“Guide right!” he mused alone. “At last, H.K., your nickname’s got a meaning worth living up to!”
While he mused, Flora, enraged both for him and against him, and with the rage burning in her eye and on her brow, stood before her seated grandmother, mutely giving gaze for gaze until the elder knew.
The old woman resumed her needle. “And all you have for it,” was the first word, “is his pity, eh?”
“Wait!” murmured the girl. “I will win yet, if I have to lose—”
“Yes?” skeptically simpered the grandam, “—have to lose yourself to do it?”
The two gazed again until the maiden quietly nodded and her senior sprang half up:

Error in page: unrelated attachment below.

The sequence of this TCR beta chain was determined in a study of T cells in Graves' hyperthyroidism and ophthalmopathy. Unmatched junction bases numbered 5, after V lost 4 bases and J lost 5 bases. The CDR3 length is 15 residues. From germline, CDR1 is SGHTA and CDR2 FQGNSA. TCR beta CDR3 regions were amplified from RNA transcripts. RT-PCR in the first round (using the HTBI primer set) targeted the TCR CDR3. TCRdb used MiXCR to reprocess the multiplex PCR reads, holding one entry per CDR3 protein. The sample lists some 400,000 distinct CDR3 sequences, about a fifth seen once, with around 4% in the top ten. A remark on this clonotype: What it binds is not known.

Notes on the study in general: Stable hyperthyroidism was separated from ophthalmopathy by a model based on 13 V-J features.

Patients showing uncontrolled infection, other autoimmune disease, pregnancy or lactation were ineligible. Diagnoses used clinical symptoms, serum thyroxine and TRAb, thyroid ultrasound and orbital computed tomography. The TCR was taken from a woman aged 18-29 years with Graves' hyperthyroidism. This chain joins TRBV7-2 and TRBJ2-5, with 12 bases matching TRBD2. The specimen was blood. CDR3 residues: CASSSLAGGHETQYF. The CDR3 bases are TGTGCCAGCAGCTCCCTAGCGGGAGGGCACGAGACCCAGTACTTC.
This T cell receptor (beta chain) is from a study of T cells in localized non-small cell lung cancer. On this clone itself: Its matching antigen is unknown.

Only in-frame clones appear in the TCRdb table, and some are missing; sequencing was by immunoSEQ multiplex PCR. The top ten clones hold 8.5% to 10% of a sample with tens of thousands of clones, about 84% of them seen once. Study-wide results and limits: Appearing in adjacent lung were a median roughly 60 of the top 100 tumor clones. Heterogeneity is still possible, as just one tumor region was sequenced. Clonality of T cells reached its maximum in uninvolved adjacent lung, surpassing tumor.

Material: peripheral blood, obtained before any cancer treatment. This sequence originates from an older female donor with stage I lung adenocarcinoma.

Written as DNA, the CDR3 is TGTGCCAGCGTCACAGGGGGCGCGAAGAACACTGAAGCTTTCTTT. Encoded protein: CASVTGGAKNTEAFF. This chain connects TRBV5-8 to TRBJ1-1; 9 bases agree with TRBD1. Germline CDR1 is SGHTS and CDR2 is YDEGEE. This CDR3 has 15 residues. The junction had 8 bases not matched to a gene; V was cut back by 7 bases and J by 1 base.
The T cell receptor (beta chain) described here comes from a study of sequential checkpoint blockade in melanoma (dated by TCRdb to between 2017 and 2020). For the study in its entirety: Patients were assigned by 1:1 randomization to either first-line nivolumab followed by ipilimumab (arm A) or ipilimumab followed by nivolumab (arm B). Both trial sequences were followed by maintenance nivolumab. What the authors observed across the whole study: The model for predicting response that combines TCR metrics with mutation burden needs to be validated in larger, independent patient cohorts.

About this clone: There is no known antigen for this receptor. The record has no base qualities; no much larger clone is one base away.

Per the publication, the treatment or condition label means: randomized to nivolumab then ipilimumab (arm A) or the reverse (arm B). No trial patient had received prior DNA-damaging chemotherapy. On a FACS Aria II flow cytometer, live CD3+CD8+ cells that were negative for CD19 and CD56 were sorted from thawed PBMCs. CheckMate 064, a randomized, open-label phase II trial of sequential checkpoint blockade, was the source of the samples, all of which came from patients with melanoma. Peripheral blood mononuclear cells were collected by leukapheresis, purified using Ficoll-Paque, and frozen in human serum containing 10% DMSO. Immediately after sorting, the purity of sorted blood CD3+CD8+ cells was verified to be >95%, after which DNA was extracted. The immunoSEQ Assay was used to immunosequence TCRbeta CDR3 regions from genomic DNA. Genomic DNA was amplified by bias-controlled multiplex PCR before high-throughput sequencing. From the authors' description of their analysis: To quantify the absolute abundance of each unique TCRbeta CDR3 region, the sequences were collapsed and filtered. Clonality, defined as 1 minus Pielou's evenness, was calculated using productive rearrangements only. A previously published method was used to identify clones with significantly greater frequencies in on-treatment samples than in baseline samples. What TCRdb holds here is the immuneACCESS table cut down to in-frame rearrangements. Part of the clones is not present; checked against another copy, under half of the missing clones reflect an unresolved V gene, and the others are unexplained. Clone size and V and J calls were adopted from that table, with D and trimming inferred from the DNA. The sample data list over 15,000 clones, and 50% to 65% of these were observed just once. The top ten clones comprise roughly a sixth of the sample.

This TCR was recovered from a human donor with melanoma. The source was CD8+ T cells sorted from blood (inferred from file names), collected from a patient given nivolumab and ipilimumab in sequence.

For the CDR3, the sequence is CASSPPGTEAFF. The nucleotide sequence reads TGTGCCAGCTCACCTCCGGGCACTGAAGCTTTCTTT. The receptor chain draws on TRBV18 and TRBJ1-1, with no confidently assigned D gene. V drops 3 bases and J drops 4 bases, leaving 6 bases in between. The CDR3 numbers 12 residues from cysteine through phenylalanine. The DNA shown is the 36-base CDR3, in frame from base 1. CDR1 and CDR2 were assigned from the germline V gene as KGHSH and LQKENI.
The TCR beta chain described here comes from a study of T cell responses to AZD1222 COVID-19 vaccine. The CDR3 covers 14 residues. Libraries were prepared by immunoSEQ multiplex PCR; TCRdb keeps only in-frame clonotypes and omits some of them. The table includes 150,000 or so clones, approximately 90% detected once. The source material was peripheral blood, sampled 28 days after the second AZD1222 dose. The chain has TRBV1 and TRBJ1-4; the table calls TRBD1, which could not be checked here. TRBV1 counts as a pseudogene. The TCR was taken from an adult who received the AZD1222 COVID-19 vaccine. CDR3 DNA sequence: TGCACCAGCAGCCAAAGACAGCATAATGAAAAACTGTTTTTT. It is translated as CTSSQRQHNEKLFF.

“No, no! ah, no-no-no! There’s a crime awaiting you, but not that! Oh, no, you are no such fool!”
“No?” The girl came near, bent low and with dancing eyes said, “I’ll be fool enough to lead him on till his sense of honor—”
“Sense of—oh, ho, ho!”
“Sense of his honor and mine—will make him my prisoner. Or else—!” The speaker’s eyes burned. Her bosom rose and fell.
“Yes,” said the seated one—to her needle—“or else his sense that Charlie—My God! don’t pinch my ear off!”
“Happy thought,” laughed Flora, letting go, “but a very poor guess.”
IN A LABYRINTH
For ladies’ funerals, we say, mortars and siege-guns, as a rule, do not pause. But here at Vicksburg there was an hour near the end of each day when the foe, for some mercy to themselves, ceased to bombard, and in one of these respites that procession ventured forth in which rode the fevered Anna: a farm wagon, a battered family coach, a carryall or two.